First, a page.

Some say sleep is overrated. They work 20-hour days and wear it like a badge of honor, not realizing how a lack of sleep can wear down the body.
When you’re sleeping, all your systems calm down, physically and mentally. This allows your body to repair, recover and rejuvenate in a calm, restful state. Eight hours of sleep would be best, although six hours might be more realistic depending on your lifestyle. Just remember that if you’re sacrificing quantity, you need better quality.
To get better quality sleep and support the repairs, recovery and rejuvenation that happen overnight, it’s important to keep your spine in line. Good posture while you sleep is just as important as good posture while you stand, walk or sit.
The Best Sleep Position: On Your Back
Sleeping on your back makes it easier to maintain the natural curve of your spine with as little stress and pressure as possible.
Most people think of their pillow as a place to rest their head, but the most important job of the pillow is actually to support your neck. When you sleep on your back, your upper back and head should be on the bed, with your neck resting on a pillow to maintain that curve.
You can use an orthopedic pillow or cervical pillow with a “hill and valley” shape, but you have to make sure it’s the right size. Sometimes the hill under your neck is too high or the valley isn’t big enough for your head.
I also recommend placing a pillow under your knees, which creates a little tilt in your pelvis and takes pressure off your lower back.
The Next Best Sleep Position: On Your Side
The key to sleeping on your side is keeping your spine in a straight line. You don’t want your head tilted up or down, so you need the right size pillow. Again, make sure the pillow is supporting your neck. Unlike when you’re sleeping your back, the goal is to maintain that straight line from your head to your tailbone.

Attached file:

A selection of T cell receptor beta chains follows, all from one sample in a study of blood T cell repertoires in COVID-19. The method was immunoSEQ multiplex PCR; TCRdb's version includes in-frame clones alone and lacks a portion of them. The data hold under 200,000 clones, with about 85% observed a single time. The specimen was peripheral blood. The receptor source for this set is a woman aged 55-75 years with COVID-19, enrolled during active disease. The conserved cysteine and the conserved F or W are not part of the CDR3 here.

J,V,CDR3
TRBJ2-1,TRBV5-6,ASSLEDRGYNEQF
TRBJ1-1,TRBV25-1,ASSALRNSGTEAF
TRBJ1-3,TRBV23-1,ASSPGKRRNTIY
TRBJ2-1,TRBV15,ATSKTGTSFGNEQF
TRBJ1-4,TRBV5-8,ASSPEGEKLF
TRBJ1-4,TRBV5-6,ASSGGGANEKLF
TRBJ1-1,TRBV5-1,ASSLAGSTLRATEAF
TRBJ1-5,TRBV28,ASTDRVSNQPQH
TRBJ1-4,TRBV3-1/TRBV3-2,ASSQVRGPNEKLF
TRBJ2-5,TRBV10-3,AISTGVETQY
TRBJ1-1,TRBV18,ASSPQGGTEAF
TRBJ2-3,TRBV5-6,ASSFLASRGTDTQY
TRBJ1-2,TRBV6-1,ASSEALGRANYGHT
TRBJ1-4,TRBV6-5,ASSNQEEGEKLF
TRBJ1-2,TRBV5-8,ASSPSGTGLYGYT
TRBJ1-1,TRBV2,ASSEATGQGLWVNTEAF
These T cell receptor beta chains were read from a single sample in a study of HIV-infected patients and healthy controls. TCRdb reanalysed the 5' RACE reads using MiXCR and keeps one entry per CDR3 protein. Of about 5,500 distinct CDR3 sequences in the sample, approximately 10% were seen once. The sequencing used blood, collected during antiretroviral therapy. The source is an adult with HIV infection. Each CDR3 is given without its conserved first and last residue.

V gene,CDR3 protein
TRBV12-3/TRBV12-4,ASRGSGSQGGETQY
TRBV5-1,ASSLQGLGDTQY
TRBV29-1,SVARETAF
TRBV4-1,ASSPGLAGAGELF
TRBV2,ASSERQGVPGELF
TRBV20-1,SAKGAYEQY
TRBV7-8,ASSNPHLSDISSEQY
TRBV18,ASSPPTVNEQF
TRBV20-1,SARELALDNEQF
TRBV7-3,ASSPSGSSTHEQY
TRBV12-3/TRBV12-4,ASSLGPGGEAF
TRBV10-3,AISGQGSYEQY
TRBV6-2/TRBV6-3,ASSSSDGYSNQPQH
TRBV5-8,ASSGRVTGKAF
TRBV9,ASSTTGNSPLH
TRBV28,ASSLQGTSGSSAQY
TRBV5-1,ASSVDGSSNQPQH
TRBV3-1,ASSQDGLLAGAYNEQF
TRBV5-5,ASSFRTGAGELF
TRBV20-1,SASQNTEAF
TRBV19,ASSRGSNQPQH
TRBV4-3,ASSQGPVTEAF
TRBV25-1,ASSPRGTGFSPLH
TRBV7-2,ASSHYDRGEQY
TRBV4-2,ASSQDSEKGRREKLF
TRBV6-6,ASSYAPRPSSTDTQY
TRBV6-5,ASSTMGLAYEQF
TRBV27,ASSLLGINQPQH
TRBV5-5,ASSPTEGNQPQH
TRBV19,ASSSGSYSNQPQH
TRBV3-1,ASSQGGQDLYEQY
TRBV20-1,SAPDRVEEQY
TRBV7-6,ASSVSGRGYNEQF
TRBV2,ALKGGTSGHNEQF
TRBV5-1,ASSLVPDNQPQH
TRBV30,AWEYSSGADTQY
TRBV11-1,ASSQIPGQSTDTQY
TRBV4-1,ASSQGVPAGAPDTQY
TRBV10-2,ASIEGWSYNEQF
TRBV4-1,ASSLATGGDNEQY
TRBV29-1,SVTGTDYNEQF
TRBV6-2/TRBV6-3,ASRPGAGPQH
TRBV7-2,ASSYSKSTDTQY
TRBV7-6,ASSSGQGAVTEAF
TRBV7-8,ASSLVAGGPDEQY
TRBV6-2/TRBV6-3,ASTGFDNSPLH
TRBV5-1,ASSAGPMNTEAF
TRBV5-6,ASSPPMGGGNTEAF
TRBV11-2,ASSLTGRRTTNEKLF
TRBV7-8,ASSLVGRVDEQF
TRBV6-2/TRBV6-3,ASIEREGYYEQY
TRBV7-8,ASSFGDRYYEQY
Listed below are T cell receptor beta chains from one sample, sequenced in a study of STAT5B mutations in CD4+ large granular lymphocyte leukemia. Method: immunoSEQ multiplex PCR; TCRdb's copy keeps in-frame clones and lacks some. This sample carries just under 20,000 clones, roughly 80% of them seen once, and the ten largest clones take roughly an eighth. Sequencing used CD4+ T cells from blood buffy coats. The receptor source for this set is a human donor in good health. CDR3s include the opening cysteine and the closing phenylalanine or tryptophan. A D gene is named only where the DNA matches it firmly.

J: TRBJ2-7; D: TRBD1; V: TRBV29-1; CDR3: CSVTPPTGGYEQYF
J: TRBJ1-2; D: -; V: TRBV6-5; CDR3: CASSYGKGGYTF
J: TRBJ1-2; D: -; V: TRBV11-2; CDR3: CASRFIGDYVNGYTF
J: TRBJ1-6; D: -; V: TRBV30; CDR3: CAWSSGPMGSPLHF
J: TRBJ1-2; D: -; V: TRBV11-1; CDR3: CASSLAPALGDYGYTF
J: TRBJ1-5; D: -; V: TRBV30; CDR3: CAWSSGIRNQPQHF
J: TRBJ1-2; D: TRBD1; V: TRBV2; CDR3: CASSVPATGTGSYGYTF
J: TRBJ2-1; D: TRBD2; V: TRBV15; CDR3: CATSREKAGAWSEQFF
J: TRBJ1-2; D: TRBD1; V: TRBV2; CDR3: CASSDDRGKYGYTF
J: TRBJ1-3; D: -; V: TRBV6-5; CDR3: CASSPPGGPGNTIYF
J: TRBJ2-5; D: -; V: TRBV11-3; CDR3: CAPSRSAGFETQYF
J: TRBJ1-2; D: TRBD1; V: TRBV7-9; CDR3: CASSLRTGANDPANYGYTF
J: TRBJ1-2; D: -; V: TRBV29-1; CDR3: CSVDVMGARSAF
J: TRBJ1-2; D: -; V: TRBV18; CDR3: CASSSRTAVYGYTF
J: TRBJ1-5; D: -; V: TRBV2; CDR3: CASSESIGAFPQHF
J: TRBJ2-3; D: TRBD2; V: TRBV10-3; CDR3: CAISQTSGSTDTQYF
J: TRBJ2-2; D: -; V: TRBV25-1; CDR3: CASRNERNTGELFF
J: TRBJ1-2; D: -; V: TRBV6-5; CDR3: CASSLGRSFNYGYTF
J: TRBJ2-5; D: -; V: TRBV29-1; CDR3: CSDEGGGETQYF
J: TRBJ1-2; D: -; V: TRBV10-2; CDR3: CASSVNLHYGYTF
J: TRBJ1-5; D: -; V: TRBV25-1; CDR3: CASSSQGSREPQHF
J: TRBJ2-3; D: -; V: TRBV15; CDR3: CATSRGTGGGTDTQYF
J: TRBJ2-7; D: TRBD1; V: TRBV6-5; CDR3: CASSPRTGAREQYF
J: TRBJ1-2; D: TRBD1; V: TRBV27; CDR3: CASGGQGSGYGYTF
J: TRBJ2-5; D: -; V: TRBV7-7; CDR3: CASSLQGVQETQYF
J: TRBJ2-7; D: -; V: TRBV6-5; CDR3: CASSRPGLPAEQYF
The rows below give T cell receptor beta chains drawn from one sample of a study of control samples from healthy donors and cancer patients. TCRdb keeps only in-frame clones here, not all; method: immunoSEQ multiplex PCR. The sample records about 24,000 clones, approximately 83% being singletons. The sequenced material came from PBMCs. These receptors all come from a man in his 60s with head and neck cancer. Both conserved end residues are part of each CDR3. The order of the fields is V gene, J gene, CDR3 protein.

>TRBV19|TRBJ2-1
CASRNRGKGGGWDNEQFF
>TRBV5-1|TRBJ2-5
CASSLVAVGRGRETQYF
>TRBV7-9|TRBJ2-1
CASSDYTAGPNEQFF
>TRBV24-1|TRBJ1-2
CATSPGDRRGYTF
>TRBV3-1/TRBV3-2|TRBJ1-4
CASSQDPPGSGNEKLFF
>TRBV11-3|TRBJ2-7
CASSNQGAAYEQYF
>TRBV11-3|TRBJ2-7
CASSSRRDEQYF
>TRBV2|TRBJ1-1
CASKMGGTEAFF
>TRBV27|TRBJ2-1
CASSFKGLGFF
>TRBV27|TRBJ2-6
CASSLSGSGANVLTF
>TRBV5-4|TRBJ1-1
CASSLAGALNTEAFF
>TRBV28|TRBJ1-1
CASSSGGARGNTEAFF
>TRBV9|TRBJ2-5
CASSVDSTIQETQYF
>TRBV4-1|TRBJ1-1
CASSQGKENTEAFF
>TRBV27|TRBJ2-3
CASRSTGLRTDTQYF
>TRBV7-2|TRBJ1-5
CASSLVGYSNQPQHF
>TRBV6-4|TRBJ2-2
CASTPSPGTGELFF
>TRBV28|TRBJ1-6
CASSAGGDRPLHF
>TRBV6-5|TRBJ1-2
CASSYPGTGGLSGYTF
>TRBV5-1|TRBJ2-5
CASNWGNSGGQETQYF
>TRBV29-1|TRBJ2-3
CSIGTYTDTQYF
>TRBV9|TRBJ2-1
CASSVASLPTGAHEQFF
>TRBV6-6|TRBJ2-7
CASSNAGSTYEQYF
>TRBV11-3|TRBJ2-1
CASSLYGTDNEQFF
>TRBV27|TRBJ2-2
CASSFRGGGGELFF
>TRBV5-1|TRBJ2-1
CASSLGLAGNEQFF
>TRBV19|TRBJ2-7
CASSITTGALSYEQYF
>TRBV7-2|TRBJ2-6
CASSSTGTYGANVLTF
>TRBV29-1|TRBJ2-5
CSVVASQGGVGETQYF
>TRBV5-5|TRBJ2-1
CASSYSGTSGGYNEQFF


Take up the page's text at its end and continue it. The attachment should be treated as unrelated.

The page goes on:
Put a pillow between your knees to reduce compression at the pelvis. If you have shoulder pain, you might want to try hugging a pillow. This will keep your top shoulder from leaning over and compressing the nerves in your shoulder.
The Worst Sleep Position: On Your Stomach
Sleeping on your stomach is bad for your spine. It forces you to keep your head turned to one side, which twists your entire spine and affects the muscles up and down your back. If you’re sleeping on a pillow, your head will probably tilt up in an unnatural position.
What Else Can I Do to Sleep Better?
Here are some basic tips to help you get into sleeping mode:
- Control your sleeping environment. Set your thermostat to a comfortable temperature and use room-darkening shades or curtains that block light. You may find that soft sounds, like gentle ocean waves or simply the white noise you hear when you crack a window, help you relax.
- Lose the electronics. Keep the TV, laptop, tablet and smartphone out of your bedroom. At the very least, stop using them an hour before you try to sleep so your mind can calm down.
- Use essential oils. Lavender is very soothing. Essential oils can be diffused or applied to the bottom of the feet or wrists so the oils can get into the cells of your body and help them relax.
- Try a weighted blanket. If your mind is always racing and you have trouble shutting down, a weighted blanket can help to calm your nerve endings. It almost makes you feel like you’re in a cocoon, which can be comforting and keep you from moving.
Remember, chiropractic care doesn’t just help you function better while you’re awake. It can help you get a better night’s sleep so you feel better throughout the day. If you’re having trouble sleeping, work on your sleep posture, and schedule an appointment so we can determine if misalignment in your spine is part of the problem.